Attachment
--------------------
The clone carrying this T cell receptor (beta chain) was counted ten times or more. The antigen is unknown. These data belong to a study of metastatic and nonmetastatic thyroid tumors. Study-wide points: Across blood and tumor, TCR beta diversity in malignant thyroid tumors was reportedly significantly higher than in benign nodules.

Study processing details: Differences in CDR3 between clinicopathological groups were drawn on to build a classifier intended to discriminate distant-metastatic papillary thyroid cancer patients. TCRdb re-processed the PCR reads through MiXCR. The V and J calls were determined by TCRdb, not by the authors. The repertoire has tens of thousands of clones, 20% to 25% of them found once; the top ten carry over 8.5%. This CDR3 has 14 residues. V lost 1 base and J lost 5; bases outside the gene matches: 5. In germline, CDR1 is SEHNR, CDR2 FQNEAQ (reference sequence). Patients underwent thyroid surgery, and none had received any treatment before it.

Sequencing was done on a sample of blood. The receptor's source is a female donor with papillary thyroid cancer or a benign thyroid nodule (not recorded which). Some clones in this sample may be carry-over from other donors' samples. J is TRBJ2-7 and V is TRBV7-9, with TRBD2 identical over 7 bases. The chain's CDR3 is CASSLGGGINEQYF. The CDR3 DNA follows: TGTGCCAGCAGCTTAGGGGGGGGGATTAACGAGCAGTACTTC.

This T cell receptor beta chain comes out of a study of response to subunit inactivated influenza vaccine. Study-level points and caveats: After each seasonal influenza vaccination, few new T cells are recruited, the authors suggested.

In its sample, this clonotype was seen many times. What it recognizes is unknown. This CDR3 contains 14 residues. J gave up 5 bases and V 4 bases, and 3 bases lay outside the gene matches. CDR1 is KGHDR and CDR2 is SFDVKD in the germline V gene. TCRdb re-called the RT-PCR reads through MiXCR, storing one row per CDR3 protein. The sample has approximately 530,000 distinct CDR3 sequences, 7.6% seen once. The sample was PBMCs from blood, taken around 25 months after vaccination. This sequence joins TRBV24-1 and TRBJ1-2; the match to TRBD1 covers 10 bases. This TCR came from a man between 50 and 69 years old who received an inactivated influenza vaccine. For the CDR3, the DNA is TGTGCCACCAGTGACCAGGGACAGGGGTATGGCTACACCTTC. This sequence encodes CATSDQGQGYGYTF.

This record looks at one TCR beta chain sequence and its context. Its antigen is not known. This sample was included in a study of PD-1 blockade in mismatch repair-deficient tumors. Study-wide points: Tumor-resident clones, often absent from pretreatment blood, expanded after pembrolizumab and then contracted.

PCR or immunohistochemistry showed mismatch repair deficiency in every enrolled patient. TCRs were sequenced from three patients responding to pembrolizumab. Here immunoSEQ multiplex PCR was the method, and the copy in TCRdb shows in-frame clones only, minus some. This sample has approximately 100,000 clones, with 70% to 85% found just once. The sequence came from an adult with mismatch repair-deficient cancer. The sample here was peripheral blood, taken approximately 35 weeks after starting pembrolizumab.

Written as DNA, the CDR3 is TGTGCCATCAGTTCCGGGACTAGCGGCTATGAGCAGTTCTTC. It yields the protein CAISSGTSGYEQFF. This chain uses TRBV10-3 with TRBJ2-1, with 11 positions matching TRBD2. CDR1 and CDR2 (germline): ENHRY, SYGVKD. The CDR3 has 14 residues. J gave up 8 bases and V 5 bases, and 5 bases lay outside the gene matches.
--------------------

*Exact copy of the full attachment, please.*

The clone carrying this T cell receptor (beta chain) was counted ten times or more. The antigen is unknown. These data belong to a study of metastatic and nonmetastatic thyroid tumors. Study-wide points: Across blood and tumor, TCR beta diversity in malignant thyroid tumors was reportedly significantly higher than in benign nodules.

Study processing details: Differences in CDR3 between clinicopathological groups were drawn on to build a classifier intended to discriminate distant-metastatic papillary thyroid cancer patients. TCRdb re-processed the PCR reads through MiXCR. The V and J calls were determined by TCRdb, not by the authors. The repertoire has tens of thousands of clones, 20% to 25% of them found once; the top ten carry over 8.5%. This CDR3 has 14 residues. V lost 1 base and J lost 5; bases outside the gene matches: 5. In germline, CDR1 is SEHNR, CDR2 FQNEAQ (reference sequence). Patients underwent thyroid surgery, and none had received any treatment before it.

Sequencing was done on a sample of blood. The receptor's source is a female donor with papillary thyroid cancer or a benign thyroid nodule (not recorded which). Some clones in this sample may be carry-over from other donors' samples. J is TRBJ2-7 and V is TRBV7-9, with TRBD2 identical over 7 bases. The chain's CDR3 is CASSLGGGINEQYF. The CDR3 DNA follows: TGTGCCAGCAGCTTAGGGGGGGGGATTAACGAGCAGTACTTC.

This T cell receptor beta chain comes out of a study of response to subunit inactivated influenza vaccine. Study-level points and caveats: After each seasonal influenza vaccination, few new T cells are recruited, the authors suggested.

In its sample, this clonotype was seen many times. What it recognizes is unknown. This CDR3 contains 14 residues. J gave up 5 bases and V 4 bases, and 3 bases lay outside the gene matches. CDR1 is KGHDR and CDR2 is SFDVKD in the germline V gene. TCRdb re-called the RT-PCR reads through MiXCR, storing one row per CDR3 protein. The sample has approximately 530,000 distinct CDR3 sequences, 7.6% seen once. The sample was PBMCs from blood, taken around 25 months after vaccination. This sequence joins TRBV24-1 and TRBJ1-2; the match to TRBD1 covers 10 bases. This TCR came from a man between 50 and 69 years old who received an inactivated influenza vaccine. For the CDR3, the DNA is TGTGCCACCAGTGACCAGGGACAGGGGTATGGCTACACCTTC. This sequence encodes CATSDQGQGYGYTF.

This record looks at one TCR beta chain sequence and its context. Its antigen is not known. This sample was included in a study of PD-1 blockade in mismatch repair-deficient tumors. Study-wide points: Tumor-resident clones, often absent from pretreatment blood, expanded after pembrolizumab and then contracted.

PCR or immunohistochemistry showed mismatch repair deficiency in every enrolled patient. TCRs were sequenced from three patients responding to pembrolizumab. Here immunoSEQ multiplex PCR was the method, and the copy in TCRdb shows in-frame clones only, minus some. This sample has approximately 100,000 clones, with 70% to 85% found just once. The sequence came from an adult with mismatch repair-deficient cancer. The sample here was peripheral blood, taken approximately 35 weeks after starting pembrolizumab.

Written as DNA, the CDR3 is TGTGCCATCAGTTCCGGGACTAGCGGCTATGAGCAGTTCTTC. It yields the protein CAISSGTSGYEQFF. This chain uses TRBV10-3 with TRBJ2-1, with 11 positions matching TRBD2. CDR1 and CDR2 (germline): ENHRY, SYGVKD. The CDR3 has 14 residues. J gave up 8 bases and V 5 bases, and 5 bases lay outside the gene matches.